Universality far from equilibrium
The questions if and how quantum many-body systems relax is a central open problem touching onto many parts of physics ranging from the emergence of classical statistical mechanics from the microscopic unitary evolution of quantum mechanics to the dynamics of the early universe. Understanding their collective behavior, efficiently described through the renormalization program of Quantum Field Theory, lies at the heart of many phenomena observed in nature. In this project we study universal aspects during the non-equilibrium evolution of quantum many-body systems. The combined theoretical and experimental investigation aims to extend the possibilities of utilizing cold atom systems as analog simulators of fundamental physics.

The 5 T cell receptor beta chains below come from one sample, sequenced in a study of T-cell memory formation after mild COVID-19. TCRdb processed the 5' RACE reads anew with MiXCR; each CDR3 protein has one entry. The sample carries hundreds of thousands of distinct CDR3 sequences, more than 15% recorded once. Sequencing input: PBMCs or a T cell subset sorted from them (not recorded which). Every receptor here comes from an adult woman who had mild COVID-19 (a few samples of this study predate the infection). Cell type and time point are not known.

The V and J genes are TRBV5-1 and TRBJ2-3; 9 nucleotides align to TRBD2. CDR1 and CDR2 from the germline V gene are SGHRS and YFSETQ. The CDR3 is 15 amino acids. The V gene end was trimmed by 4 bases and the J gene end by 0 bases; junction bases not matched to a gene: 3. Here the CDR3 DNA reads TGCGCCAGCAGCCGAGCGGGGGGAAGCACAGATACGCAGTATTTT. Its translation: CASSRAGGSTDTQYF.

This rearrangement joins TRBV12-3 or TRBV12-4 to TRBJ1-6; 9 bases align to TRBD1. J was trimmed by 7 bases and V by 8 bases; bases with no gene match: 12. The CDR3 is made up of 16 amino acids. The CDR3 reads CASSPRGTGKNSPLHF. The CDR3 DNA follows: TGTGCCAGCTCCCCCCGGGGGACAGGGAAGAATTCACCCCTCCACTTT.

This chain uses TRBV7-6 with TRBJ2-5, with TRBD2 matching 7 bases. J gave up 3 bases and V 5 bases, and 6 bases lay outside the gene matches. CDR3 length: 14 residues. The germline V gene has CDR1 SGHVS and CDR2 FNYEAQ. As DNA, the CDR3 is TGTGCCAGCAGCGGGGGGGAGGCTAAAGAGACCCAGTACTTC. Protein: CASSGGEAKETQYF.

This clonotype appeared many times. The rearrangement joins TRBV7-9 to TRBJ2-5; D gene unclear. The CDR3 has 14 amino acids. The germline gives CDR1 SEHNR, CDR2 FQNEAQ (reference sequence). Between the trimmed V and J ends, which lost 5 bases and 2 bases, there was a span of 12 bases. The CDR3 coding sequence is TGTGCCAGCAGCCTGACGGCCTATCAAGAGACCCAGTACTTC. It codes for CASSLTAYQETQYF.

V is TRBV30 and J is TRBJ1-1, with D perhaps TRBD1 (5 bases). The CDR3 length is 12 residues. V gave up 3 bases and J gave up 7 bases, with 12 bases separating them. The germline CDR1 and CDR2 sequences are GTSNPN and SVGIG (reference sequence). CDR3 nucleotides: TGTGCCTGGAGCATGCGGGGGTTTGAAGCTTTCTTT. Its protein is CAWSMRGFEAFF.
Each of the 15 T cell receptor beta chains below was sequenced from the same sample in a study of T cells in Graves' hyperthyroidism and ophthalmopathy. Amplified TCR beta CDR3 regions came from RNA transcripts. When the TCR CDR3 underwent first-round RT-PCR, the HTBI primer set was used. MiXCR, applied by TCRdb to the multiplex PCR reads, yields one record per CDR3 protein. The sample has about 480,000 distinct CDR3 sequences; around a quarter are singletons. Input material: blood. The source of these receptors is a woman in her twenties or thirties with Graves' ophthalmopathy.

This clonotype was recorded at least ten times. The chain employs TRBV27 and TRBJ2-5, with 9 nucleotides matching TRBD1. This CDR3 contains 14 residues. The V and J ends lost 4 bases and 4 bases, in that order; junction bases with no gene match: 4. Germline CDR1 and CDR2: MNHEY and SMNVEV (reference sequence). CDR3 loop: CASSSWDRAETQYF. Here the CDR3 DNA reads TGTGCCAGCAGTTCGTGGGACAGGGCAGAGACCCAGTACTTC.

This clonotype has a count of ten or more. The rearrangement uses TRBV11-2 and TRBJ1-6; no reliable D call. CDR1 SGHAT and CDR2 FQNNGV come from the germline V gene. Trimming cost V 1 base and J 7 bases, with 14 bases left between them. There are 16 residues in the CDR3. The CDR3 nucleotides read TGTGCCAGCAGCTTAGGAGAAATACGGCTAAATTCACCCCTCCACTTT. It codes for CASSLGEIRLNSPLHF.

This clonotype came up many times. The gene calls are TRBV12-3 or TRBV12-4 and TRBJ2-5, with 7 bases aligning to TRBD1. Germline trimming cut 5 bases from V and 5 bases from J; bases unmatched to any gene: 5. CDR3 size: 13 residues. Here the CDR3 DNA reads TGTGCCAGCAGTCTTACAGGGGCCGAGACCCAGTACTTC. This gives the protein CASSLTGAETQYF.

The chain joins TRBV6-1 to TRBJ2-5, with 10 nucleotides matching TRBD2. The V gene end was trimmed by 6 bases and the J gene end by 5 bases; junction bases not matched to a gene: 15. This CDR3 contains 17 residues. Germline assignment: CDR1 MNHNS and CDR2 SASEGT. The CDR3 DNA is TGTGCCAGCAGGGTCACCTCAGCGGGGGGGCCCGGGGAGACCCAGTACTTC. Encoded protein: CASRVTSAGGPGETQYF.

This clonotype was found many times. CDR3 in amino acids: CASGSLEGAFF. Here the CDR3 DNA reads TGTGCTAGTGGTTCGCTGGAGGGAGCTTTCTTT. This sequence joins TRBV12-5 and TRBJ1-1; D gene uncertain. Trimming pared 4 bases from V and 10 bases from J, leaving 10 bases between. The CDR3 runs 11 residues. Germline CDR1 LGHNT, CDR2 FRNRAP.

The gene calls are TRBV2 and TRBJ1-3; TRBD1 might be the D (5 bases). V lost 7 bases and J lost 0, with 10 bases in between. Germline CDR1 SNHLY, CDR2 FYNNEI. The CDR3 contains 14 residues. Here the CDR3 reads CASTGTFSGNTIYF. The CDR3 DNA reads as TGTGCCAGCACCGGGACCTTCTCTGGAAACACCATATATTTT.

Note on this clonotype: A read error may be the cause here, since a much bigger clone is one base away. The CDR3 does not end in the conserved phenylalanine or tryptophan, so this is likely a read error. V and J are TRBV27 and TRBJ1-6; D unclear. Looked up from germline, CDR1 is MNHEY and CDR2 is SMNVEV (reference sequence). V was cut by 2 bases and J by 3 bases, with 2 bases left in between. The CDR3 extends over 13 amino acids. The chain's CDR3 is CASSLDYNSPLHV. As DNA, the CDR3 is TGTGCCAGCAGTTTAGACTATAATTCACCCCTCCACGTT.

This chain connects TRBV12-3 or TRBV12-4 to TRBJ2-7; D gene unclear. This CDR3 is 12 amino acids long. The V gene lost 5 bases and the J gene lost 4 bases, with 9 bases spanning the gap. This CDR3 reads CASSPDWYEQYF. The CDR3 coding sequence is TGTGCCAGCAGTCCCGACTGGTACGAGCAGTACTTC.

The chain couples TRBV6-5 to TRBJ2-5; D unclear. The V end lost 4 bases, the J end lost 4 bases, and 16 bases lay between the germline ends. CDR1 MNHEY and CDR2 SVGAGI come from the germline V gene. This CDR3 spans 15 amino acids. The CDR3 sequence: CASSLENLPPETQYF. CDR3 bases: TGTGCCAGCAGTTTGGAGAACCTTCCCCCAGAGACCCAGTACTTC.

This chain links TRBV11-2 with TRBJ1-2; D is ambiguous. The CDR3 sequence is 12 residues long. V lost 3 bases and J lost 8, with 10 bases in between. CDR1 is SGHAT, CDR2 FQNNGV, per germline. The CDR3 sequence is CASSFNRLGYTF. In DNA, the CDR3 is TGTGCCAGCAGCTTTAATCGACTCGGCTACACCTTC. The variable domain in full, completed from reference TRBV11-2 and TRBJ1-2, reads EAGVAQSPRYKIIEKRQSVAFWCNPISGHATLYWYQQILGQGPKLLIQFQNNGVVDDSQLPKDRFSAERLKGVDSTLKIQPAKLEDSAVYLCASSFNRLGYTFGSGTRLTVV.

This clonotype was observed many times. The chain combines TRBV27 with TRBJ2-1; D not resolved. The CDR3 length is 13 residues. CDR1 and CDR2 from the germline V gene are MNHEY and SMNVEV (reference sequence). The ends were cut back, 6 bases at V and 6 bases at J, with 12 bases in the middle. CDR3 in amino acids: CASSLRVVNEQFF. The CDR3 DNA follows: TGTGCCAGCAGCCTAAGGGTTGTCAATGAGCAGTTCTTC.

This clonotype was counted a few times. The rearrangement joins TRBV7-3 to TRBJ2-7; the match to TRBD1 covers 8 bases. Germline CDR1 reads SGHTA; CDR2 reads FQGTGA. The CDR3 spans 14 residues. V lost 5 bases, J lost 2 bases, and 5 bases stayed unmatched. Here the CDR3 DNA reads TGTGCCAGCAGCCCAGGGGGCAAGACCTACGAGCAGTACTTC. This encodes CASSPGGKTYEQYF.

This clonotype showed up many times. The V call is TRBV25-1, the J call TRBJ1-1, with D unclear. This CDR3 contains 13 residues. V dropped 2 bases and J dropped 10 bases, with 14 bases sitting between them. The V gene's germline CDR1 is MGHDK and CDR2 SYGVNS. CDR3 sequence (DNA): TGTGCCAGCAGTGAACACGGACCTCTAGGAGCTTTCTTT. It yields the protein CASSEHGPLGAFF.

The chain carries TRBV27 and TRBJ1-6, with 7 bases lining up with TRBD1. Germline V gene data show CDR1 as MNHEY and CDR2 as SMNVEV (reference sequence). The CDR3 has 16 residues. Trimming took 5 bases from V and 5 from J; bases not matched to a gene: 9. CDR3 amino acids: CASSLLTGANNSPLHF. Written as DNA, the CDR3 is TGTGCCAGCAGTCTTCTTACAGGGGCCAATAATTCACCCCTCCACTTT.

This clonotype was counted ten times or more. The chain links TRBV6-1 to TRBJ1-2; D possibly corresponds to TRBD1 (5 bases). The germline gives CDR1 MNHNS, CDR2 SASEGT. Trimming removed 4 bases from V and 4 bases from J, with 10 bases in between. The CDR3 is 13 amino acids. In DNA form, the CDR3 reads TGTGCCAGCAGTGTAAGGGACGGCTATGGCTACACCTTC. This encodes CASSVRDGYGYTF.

Particular interest is given to the emergence and breakdown of effective field theory descriptions for many-body systems in and out of equilibrium, self-similar scaling evolutions associated with the approach to non-thermal fixed points, as well as their connection to universal aspects of equilibrium critical phenomena. This offers a conceptually new access to time evolution based on a comprehensive classification of systems according to their universal properties far from equilibrium. This can be the basis for a new type of non-equilibrium quantum simulation relevant for a large variety of systems, including the early Universe after inflation, quark-gluon matter generated in heavy-ion collisions, and cold quantum gases.